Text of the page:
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6.  Orders for any customer that had an average of more than 390 orders per day during any month of a calendar quarter must be represented as Professional Customer orders for the next calendar quarter. ATP Holders would be required to conduct a quarterly review and make any appropriate changes to the way in which they are representing orders within five business days after the end of each calendar quarter. While members only would be required to review their accounts on a quarterly basis, if during a quarter the Exchange identifies a customer for which orders are being represented as Customer orders but that has averaged more than 390 orders per day during a month, the Exchange would notify the ATP Holder and the ATP Holder would be required to change the manner in which it is representing the customer's orders within five business days. The Exchange confirmed that references to “five days” in footnote 10 of the Notice should be read as “five business days.” E-mail from Matthew Vaughn, Counsel, NYSE Euronext to Ronesha Butler, Special Counsel, Division of Trading and Markets, dated March 31, 2010.

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7.  See Notice, supra note 4 at 10852.

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9.  In approving the proposed rule change, the Commission notes that it has considered the proposed rule's impact on efficiency, competition, and capital formation. See 15 U.S.C. 78c(f).

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12.  See International Securities Exchange, LLC (“ISE”) Rule 100 (a)(37C).

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13.  See Chicago Board Options Exchange, Incorporated (“CBOE”) Rule 1.1 (ggg). See also NASDAQ OMX PHLX, Inc. (“Phlx”) Rule 1000(b)(14).

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14.  See Securities Exchange Act Release Nos. 59287 (January 23, 2009), 74 FR 5694 (January 30, 2009) (“ISE Approval Order”); 61198 (December 17, 2009), 74 FR 68880 (December 29, 2009) (“CBOE Approval Order”); 61802 (March 30, 2010) (“Phlx Approval Order”) (together, the “Professional Customer Approval Orders”).

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16.  ISE Approval Order, supra note 14. For a brief synopsis of the requirements of Section 11(a), see infra, note 20.

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17.  See ISE Approval Order, supra note 14, at 5697.

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18.  See ISE Approval Order, supra note 14, at 5697, n. 41-44.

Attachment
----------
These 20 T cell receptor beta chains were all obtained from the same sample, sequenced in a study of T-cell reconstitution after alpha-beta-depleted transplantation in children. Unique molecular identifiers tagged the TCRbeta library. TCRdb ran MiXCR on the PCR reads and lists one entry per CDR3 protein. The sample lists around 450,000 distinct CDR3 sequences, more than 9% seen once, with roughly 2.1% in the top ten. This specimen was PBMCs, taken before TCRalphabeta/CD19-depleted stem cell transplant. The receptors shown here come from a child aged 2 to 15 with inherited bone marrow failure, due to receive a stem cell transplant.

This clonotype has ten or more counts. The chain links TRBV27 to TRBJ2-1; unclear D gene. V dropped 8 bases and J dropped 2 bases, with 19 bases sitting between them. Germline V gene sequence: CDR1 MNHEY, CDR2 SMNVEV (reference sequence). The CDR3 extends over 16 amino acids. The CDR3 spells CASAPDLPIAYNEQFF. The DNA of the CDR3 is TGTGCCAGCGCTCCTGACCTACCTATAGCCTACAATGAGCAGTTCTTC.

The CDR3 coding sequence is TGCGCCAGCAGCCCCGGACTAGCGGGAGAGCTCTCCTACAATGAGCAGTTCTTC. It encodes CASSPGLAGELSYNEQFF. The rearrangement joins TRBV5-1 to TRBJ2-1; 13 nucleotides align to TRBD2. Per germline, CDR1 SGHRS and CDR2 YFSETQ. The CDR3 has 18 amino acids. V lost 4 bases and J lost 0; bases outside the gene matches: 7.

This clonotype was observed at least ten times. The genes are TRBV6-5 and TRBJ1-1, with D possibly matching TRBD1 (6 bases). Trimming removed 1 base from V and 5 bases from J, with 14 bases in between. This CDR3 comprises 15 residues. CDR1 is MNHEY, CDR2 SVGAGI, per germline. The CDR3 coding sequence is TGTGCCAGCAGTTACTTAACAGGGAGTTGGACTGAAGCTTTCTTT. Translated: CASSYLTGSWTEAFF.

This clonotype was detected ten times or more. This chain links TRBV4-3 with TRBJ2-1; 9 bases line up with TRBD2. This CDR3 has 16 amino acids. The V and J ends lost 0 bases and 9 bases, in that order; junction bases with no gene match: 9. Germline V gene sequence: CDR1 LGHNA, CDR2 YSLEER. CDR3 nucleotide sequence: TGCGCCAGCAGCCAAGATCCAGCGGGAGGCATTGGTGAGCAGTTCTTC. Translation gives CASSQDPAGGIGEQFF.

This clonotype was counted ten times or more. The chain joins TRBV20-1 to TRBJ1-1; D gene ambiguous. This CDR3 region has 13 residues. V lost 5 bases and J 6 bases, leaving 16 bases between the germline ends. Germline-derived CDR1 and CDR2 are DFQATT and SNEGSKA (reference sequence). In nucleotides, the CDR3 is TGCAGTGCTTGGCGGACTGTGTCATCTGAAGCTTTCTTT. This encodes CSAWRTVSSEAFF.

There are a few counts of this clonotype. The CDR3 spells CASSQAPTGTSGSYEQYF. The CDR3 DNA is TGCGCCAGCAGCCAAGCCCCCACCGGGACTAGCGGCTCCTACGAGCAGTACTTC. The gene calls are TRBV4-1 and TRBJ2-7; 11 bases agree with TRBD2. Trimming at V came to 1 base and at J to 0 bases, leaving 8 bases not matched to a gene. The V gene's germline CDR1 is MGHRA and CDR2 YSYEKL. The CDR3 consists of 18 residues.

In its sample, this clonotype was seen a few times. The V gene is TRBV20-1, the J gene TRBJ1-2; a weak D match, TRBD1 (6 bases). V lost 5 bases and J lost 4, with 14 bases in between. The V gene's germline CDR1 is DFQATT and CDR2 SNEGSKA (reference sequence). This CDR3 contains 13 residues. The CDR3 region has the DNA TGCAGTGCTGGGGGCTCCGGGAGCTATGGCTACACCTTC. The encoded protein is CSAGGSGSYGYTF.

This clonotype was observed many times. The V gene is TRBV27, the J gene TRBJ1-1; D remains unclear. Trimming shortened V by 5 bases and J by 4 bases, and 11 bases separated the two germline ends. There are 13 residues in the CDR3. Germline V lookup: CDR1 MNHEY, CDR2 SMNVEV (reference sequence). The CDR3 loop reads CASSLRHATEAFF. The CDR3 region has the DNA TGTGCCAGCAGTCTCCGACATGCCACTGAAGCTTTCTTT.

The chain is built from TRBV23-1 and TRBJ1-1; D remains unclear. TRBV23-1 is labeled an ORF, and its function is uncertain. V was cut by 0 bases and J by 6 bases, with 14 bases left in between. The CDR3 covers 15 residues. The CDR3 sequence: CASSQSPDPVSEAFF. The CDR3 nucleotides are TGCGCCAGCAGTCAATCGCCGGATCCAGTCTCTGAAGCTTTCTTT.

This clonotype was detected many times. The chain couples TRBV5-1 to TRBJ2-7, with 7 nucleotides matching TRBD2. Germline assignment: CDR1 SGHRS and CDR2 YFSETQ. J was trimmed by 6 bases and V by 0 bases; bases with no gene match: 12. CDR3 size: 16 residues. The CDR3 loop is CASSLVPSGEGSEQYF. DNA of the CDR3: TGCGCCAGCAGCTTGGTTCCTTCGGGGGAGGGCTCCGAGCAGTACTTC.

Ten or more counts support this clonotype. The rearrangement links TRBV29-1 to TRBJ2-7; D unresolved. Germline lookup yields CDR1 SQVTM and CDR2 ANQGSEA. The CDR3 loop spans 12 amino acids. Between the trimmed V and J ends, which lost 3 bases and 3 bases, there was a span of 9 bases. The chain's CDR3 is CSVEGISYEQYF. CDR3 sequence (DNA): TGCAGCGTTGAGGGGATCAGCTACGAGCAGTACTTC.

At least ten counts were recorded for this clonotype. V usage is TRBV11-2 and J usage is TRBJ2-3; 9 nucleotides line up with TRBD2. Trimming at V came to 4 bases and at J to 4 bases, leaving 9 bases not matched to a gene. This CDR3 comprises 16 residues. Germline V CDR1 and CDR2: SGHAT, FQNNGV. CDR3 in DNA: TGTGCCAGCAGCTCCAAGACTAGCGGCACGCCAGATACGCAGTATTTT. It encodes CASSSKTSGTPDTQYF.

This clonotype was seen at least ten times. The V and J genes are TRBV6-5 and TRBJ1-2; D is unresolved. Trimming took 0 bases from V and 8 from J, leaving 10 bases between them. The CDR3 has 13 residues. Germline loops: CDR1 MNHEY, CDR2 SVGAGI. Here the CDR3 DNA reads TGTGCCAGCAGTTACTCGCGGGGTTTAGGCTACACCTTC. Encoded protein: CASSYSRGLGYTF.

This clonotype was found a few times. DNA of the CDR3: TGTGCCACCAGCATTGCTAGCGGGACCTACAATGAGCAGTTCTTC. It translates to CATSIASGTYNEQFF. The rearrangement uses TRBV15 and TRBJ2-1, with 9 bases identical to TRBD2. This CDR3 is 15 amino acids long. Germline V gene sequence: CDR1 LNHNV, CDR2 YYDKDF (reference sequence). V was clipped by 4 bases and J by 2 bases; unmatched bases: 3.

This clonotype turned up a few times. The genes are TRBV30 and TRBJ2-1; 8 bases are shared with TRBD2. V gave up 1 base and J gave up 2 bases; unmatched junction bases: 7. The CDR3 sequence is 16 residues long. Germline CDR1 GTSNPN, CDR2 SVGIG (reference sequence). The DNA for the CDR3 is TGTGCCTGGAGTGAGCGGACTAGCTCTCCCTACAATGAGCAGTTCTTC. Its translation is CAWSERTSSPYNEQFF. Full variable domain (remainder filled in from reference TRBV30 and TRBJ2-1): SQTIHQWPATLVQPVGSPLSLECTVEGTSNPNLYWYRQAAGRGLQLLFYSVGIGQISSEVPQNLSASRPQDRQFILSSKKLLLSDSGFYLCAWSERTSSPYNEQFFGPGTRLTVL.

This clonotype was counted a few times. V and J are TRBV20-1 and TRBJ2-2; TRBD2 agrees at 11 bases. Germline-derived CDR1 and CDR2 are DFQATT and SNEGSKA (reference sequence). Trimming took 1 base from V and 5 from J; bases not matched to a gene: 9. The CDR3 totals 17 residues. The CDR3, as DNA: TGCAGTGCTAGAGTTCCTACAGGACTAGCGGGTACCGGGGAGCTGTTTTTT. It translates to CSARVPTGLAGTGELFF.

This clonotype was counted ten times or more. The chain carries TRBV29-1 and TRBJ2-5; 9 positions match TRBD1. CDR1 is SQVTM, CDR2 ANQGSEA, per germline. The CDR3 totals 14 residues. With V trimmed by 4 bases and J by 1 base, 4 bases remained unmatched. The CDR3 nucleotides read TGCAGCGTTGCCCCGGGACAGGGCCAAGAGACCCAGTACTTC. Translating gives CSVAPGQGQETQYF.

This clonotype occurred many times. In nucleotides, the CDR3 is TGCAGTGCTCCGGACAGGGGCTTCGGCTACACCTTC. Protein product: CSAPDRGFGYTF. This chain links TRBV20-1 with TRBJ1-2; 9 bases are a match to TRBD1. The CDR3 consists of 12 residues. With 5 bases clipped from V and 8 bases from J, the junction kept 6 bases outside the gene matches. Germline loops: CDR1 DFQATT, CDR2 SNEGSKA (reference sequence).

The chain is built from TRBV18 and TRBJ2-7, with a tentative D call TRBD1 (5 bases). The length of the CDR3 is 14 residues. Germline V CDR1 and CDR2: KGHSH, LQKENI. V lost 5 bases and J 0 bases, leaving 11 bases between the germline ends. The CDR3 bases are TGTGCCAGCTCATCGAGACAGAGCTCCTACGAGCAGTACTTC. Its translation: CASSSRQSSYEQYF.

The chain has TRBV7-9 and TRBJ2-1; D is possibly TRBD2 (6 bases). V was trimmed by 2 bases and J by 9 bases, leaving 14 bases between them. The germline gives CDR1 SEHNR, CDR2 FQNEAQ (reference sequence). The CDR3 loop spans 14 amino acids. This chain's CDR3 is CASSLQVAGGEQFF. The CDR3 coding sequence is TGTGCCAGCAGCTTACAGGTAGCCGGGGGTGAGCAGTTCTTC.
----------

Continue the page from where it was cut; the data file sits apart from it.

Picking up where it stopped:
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19.  See ISE Approval Order, supra note 14, at 5697. See also CBOE Approval Order and Phlx Approval Order, supra note 14.

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20.  In its proposal, the Exchange addressed compliance with Section 11(a) of the Act. Section 11(a) prohibits a member of a national securities exchange from effecting transactions on that exchange for its own account, the account of an associated person, or an account over which it or its associated person exercises discretion unless an exception applies. Section 11(a)(1) and the rules thereunder contain a number of exceptions for principal transactions by members and their associated persons, including the exceptions in subparagraph (G) of Section 11(a)(1) and in Rule 11a1-1(T), as well as Rule 11a2-2(T) under the Act. The Exchange represents that the proposal would not affect the availability of the exceptions to Section 11(a) of the Act, including the exceptions in subparagraph (G) of Section 11(a) and in Rules 11a1-1(T) and 11a2-2(T), as are currently available. See Notice, supra note 4 at 10852.

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21.  The Commission notes that certain trading practices that could be affected by the proposed rule change may raise issues outside the scope of its review of the proposal itself. Specifically, any entity that acts as “dealer,” as defined in Section 3(a)(5) of the Act, 15 U.S.C. 78c(a)(5), is required to register with the Commission under Section 15 of the Act, 15 U.S.C. 78o, and the rules and regulations thereunder, or qualify for any exception or exemption from registration. Activity that may cause a person to be deemed a dealer includes “`quoting a market in or publishing quotes for securities (other than quotes on one side of the market on a quotations system generally available to non-broker-dealers, such as a retail screen broker for government securities).” See Definitions of Terms in and Specific Exemptions for Banks, Savings Associations, and Savings Banks Under Sections 3(a)(4) and 3(a)(5) of the Securities Exchange Act of 1934, Securities Exchange Act Release No. 47364, 68 FR 8686, 8689, note 26 (February 24, 2003) (quoting OTC Derivatives Dealers, Securities Exchange Act Release No. 40594 (October 23, 1998), 63 FR 59362, 59370, note 61 (November 3, 1998)).

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23.  See Notice, supra note 4.

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24.  See Professional Customer Approval Orders, supra note 14.

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[FR Doc. 2010-7753 Filed 4-5-10; 8:45 am]

BILLING CODE 8011-01-P